Disturbed ecosystems more sensitive to climate change?

04-01-2015

INCREASEsites-Dukes-blogpost

A new paper led by György Kröel-Dulay and co-authored by professor Jeff Dukes (also of Forestry and Natural Resources), explores whether an ecosystem's dynamic state determines its sensitivity to climatic changes. By tracking the long-term responses of vegetation to experimental warming and drought in 7 shrubland sites from across Europe, the authors found that ecosystems recovering from disturbances were most sensitive to climatic changes. Their work suggests that the disturbance state of an ecosystem should be taken into consideration when modelling how plants will respond to climate change. You can find the paper in Nature Communications online:http://www.nature.com/ncomms/2015/150324/ncomms7682/abs/ncomms7682.html

György Kröel-Dulay, Johannes Ransijn, Inger Kappel Schmidt, Claus Beier, Paolo De Angelis, Giovanbattista de Dato, Jeffrey S. Dukes, Bridget Emmett, Marc Estiarte, János Garadnai, Jane Kongstad, Edit Kovács-Láng, Klaus Steenberg Larsen, Dario Liberati, Romà Ogaya, Torben Riis-Nielsen, Andrew R. Smith, Alwyn Sowerby, Albert Tietema, Josep Penuelas. Increased sensitivity to climate change in disturbed ecosystems. Nature Communications, 2015; 6: 6682 DOI: 10.1038/ncomms7682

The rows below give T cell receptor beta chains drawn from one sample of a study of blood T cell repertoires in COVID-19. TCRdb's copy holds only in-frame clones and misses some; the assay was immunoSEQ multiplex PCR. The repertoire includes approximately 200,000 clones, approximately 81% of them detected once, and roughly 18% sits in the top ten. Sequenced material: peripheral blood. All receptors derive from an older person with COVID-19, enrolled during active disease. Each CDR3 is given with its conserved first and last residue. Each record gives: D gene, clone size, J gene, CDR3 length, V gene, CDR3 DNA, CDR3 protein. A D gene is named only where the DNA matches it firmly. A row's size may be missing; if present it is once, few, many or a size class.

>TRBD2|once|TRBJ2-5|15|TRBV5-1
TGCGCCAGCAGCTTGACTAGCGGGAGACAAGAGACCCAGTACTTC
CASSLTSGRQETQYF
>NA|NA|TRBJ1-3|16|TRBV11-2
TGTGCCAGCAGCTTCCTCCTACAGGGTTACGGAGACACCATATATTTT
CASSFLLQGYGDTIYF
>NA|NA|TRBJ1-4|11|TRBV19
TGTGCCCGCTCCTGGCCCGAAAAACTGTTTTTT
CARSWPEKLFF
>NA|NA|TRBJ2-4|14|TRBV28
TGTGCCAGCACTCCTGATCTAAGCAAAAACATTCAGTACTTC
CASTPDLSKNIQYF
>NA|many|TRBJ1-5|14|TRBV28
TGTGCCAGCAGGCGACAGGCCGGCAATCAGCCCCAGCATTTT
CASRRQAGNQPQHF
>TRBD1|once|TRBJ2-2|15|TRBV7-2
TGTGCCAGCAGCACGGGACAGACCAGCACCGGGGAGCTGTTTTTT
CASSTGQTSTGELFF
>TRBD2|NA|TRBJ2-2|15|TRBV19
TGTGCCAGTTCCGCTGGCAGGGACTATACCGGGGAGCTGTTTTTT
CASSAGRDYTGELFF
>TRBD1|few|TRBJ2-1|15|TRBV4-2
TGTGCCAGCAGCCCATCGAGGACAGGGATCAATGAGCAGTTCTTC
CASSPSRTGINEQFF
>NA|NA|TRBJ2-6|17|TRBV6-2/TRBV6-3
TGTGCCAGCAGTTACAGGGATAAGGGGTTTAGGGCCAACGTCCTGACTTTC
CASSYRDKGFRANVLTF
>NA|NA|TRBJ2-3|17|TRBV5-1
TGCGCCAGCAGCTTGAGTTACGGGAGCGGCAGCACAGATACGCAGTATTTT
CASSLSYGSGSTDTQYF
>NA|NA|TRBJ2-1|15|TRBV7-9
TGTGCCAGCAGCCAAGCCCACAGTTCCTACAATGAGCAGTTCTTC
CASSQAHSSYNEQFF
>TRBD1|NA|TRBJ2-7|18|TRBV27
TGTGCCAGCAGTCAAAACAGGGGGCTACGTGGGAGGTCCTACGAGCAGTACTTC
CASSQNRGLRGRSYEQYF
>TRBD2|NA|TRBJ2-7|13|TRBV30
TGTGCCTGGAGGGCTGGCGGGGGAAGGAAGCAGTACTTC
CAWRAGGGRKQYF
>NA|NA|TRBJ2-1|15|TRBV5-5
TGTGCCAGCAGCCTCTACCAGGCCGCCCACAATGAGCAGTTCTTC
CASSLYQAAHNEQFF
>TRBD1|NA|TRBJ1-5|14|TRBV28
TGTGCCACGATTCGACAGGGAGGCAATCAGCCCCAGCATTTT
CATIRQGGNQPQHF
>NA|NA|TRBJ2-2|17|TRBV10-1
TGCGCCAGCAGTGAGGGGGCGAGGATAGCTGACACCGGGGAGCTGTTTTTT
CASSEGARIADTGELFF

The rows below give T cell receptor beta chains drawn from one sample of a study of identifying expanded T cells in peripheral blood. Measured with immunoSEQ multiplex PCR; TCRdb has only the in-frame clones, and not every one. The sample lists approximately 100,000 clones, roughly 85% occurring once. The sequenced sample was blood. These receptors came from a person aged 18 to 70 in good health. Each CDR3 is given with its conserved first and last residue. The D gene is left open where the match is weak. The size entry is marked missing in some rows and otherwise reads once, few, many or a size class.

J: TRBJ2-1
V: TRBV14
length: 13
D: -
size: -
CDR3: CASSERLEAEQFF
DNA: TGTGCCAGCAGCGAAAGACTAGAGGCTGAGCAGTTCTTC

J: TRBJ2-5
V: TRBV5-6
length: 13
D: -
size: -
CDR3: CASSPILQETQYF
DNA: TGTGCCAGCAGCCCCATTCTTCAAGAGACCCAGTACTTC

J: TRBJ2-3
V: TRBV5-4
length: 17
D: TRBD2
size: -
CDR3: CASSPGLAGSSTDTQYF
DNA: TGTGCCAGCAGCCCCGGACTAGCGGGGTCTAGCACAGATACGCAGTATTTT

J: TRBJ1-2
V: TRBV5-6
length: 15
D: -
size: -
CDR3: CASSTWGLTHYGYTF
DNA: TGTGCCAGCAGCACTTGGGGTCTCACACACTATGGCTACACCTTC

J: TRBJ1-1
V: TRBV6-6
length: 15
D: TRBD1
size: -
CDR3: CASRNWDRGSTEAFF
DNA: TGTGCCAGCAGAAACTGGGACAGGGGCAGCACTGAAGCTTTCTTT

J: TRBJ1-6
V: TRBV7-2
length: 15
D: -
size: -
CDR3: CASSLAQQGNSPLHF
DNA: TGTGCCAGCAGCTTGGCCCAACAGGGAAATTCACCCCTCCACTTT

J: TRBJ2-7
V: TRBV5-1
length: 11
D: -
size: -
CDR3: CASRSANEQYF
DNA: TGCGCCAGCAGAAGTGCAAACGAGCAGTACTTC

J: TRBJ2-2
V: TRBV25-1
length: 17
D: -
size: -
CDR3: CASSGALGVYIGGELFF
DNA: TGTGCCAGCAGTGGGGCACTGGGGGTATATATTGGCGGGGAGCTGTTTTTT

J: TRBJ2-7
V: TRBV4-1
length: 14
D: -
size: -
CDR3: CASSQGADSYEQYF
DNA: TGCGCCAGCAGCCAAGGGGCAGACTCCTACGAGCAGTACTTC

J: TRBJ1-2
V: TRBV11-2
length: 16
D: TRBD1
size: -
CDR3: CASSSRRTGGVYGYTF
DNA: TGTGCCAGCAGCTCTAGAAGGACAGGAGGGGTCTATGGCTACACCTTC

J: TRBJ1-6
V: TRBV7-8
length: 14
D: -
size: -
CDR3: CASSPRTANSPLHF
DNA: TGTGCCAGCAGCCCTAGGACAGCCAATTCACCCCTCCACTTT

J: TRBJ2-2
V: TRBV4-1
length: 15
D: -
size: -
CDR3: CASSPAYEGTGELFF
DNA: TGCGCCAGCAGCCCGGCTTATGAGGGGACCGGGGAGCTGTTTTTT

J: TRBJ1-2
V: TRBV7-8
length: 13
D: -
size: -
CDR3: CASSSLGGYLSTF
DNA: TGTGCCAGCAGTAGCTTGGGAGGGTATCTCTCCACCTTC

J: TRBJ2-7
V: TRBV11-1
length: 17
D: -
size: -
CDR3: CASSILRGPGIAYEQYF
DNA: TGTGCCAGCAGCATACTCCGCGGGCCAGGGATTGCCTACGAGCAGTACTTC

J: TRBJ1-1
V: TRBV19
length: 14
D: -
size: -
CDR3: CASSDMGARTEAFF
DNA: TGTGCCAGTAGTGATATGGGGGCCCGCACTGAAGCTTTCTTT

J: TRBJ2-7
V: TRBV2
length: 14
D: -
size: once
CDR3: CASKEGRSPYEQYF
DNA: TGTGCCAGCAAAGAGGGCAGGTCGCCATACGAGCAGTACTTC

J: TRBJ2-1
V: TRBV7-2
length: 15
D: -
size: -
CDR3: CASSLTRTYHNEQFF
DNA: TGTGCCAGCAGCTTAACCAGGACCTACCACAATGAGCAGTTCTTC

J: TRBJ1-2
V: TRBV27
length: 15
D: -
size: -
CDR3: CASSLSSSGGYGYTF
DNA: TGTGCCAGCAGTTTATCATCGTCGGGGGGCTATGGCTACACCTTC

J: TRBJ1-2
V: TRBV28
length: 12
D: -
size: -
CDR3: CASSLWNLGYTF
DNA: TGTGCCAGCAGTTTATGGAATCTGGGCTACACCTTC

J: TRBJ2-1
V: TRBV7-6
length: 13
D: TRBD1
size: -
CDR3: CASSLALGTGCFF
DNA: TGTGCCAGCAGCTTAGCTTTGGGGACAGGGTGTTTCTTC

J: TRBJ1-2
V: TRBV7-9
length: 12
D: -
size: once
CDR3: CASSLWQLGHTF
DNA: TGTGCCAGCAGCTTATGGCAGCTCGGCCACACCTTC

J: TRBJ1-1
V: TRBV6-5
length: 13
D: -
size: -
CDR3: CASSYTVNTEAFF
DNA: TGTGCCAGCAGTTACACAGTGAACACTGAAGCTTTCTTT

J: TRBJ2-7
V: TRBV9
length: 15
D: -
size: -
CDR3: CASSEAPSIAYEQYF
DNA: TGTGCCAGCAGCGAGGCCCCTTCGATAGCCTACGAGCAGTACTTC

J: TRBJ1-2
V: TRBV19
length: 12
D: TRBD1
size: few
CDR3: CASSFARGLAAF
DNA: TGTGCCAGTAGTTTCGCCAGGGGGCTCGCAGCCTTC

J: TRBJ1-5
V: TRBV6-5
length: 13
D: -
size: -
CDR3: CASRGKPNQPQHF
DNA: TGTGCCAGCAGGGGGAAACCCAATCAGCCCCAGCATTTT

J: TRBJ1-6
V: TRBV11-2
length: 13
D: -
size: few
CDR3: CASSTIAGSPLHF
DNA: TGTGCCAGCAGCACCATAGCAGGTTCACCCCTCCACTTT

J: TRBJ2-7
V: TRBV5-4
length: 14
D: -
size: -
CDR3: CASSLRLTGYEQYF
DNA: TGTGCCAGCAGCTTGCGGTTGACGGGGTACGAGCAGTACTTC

Article and photo provided by Jeffrey Dukes, Professor of Forestry and Natural Resources and Biological Sciences.

Purdue University Biological Sciences, 915 W. State Street, West Lafayette, IN 47907

Main Office: (765) 494-4408   Business Office: (765) 494-4764  Contact Us

© 2015 Purdue University | An equal access/equal opportunity university | Copyright Complaints

Trouble with this page? Disability-related accessibility issue? Please contact the College of Science Webmaster.

Maintained by Science IT